Dr. David Yeazel  35:10

It’s an area where Steve and I always talk about this we didn’t set out years ago to do this, we sort of felt like it had to be done, there was such a disconnect between all of the great science that was going on. And that may be worth just a moment for the time to discuss it, even among clinicians, that question needs to be answered, why didn’t I learn about this in medical school? Or why isn’t there a pharmaceutical rep knocking on my door? If this is as wonderful as it seems to be? Why does it need to be taught and addressed in this way. And that’s really just economics for two years after the patent expired, all these wonderful things were discovered, it is something where it’s very, almost impossible for the pharmaceutical companies to monetize it. And therefore, the usual mechanisms of how you would get the word out are not there. And so you have a difficult scenario of educating even clinicians, much less patients about medication that has the potential to help I think the last lesson I saw was about 20% of the US population suffers from chronic pain and mental illness issues and autoimmune disease, you’re talking about 60 to 70 million people in this country that could potentially benefit from LDN.

Dr. David Yeazel  36:14

And yet, Steve, and I’ve spent the last five, six years just addressing the several 100 practitioner audiences and seminars and teaching people in medical schools and helping doing different things. And it’s only a minority probably listened by percent of practitioners that are truly well versed in LDN. If a patient has example, is near you back to your house, then they’re in good shape. But I unfortunately, I would say the vast majority of people who have over 50% of patients country don’t have access to an educated practitioner. And so one of the things that can be done post COVID interestly. You know, it’s made it much easier, much more accepting online education, interactive online education, telemedicine, a lot of the things came together, where we can create this set of comprehensive, the most comprehensive set that we’re aware of educational tools that are just free to patients, they come on, they look, they want to engage, they have lupus, we have about 15 to 20 different resources for them.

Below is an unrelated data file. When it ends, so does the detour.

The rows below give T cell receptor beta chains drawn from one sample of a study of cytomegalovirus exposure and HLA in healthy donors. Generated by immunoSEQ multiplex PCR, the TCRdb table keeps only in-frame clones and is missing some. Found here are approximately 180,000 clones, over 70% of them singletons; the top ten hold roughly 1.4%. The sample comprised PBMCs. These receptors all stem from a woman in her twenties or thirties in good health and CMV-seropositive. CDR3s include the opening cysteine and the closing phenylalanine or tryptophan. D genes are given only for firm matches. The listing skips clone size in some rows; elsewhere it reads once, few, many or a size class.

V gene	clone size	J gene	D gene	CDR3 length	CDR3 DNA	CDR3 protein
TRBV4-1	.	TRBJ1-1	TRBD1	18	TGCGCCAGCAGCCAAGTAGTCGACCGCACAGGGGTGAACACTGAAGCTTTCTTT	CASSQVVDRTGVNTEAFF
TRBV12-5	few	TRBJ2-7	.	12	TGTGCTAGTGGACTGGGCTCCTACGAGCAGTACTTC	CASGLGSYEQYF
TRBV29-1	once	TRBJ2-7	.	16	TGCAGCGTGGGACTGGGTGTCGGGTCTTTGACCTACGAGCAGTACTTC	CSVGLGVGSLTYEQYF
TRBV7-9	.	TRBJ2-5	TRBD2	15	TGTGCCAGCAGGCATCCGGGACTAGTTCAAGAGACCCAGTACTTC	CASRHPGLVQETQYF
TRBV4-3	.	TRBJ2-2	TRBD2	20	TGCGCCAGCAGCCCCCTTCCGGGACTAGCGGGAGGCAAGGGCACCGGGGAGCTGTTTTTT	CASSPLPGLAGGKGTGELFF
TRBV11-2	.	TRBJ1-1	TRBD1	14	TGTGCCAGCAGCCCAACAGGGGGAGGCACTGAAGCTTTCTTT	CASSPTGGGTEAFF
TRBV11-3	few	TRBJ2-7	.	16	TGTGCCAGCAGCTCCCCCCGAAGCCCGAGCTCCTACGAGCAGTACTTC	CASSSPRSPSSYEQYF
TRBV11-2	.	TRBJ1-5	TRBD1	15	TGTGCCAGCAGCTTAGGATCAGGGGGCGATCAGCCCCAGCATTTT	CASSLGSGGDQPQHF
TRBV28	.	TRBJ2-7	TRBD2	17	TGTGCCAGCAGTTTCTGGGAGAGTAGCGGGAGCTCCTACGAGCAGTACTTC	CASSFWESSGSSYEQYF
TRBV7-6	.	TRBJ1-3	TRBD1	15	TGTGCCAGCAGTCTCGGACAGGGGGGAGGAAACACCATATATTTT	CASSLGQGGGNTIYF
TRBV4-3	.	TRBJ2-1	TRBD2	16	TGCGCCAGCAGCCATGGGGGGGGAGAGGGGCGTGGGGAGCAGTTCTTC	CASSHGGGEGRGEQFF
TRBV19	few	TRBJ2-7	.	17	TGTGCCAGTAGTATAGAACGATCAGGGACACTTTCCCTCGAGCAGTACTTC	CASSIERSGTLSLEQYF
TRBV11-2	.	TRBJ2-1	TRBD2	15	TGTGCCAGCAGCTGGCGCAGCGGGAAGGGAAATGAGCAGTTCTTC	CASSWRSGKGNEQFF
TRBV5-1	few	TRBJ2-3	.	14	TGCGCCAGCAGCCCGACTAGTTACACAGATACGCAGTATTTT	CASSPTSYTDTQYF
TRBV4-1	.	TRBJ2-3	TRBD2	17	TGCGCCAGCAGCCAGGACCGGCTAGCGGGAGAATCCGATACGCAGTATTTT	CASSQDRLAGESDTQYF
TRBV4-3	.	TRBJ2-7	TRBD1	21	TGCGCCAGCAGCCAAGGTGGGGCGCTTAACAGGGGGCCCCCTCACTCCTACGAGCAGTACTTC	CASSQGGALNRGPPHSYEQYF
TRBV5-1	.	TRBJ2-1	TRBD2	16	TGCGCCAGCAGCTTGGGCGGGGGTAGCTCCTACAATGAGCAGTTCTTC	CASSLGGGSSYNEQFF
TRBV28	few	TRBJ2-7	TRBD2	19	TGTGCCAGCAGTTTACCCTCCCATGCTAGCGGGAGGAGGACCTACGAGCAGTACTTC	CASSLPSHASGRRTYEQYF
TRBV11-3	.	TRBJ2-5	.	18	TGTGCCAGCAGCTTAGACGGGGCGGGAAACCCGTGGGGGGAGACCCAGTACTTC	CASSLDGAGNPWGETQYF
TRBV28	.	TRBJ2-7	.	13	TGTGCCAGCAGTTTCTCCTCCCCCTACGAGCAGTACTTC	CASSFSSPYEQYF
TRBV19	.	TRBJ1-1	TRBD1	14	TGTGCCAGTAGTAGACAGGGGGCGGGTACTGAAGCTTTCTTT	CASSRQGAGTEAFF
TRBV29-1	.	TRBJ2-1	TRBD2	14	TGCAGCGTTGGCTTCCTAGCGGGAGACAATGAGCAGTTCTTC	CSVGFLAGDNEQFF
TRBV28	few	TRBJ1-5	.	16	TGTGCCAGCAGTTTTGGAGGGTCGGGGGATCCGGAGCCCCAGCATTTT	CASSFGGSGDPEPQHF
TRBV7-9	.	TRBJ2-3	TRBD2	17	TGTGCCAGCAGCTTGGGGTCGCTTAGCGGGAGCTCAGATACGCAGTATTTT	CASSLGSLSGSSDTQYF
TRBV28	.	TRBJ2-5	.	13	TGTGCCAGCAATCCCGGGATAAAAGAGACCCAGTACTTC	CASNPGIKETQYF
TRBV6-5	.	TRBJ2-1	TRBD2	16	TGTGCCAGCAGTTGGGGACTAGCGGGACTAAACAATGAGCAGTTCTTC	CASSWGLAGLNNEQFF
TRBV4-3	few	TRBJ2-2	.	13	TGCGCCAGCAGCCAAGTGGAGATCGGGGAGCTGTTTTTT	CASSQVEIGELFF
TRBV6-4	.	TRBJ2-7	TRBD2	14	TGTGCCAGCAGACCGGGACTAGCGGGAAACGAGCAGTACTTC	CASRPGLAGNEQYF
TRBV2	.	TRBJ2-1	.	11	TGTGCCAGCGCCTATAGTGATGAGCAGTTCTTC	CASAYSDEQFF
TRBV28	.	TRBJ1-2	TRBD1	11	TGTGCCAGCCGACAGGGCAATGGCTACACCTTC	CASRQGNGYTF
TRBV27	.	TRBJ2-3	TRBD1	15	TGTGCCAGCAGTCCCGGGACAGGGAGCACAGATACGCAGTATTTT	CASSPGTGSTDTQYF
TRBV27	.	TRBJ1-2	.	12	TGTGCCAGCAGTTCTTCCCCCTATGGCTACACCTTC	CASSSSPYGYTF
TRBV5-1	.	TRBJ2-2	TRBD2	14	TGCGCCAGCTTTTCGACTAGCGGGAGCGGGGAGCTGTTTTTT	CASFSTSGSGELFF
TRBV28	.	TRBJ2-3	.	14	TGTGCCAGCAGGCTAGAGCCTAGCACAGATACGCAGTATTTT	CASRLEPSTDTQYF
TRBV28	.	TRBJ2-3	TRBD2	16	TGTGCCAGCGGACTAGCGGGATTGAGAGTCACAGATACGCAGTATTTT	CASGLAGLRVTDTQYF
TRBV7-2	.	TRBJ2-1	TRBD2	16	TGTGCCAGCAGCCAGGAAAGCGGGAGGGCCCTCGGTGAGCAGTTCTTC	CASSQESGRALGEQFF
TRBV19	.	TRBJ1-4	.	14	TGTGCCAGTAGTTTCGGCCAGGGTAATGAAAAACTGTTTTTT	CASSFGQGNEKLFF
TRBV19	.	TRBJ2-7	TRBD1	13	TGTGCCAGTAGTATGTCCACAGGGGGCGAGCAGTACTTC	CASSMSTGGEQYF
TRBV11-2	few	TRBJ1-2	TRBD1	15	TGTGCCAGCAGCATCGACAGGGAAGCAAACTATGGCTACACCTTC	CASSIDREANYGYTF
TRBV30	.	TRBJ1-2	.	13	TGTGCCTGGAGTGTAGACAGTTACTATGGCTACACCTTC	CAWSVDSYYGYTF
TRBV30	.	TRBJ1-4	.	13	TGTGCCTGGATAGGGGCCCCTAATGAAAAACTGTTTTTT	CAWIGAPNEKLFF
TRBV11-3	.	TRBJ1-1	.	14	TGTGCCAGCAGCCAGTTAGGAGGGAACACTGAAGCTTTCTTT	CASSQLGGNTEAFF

Dr. David Yeazel  37:11

We’re not just LDN it’s talking about other healthcare partners, who can provide that complementary medicine aspects functionally, super functional medicine, a lot of the research reviews of supplementation, a lot of things that can be very, very helpful. We looked at it like what does it mean to be a successful patient, and you have to have an educated practitioner, an educated patient and, and the ability to really have access to high quality education. That’s really the goal is to make it fair, no matter where you live that everyone could access.

Dr. Richard Harris MD  37:38

Awesome. Well, thank you guys so much for coming on the show today and talking about something that you guys are very passionate about very informed about. You’re doing great work, helping people. So we will have links to all the available information once the podcast goes live. And if you have any questions, feel free to reach out to myself. And thank you guys again for coming in talking with us. It’s all my listeners. Thank you for listening to the strive for great health podcast with your host Dr. Richard Harris. Have a blessed day.

Dr. Richard Harris MD  38:08

Thank you for listening in to strive for great health podcast with your host Dr. Richard Harris. It’s our mission and goal at the podcast to impact as many lives as possible to empower individuals to take control of their health, and live a life full of joy and purpose. You may help us achieve this mission by leaving a five star rating and review on your preferred podcast platform. And by sharing this podcast with anyone you think it may help. You can also support the podcast by making a donation to your favorite charity. If you do so and send us an email. We’ll give you a shout out on the podcast. Because here’s the strive for great health podcasts. We’re all about charitable giving and making the world a better place. Thank you for listening and God bless

Spread the love

Leave a Comment

Your email address will not be published. Required fields are marked *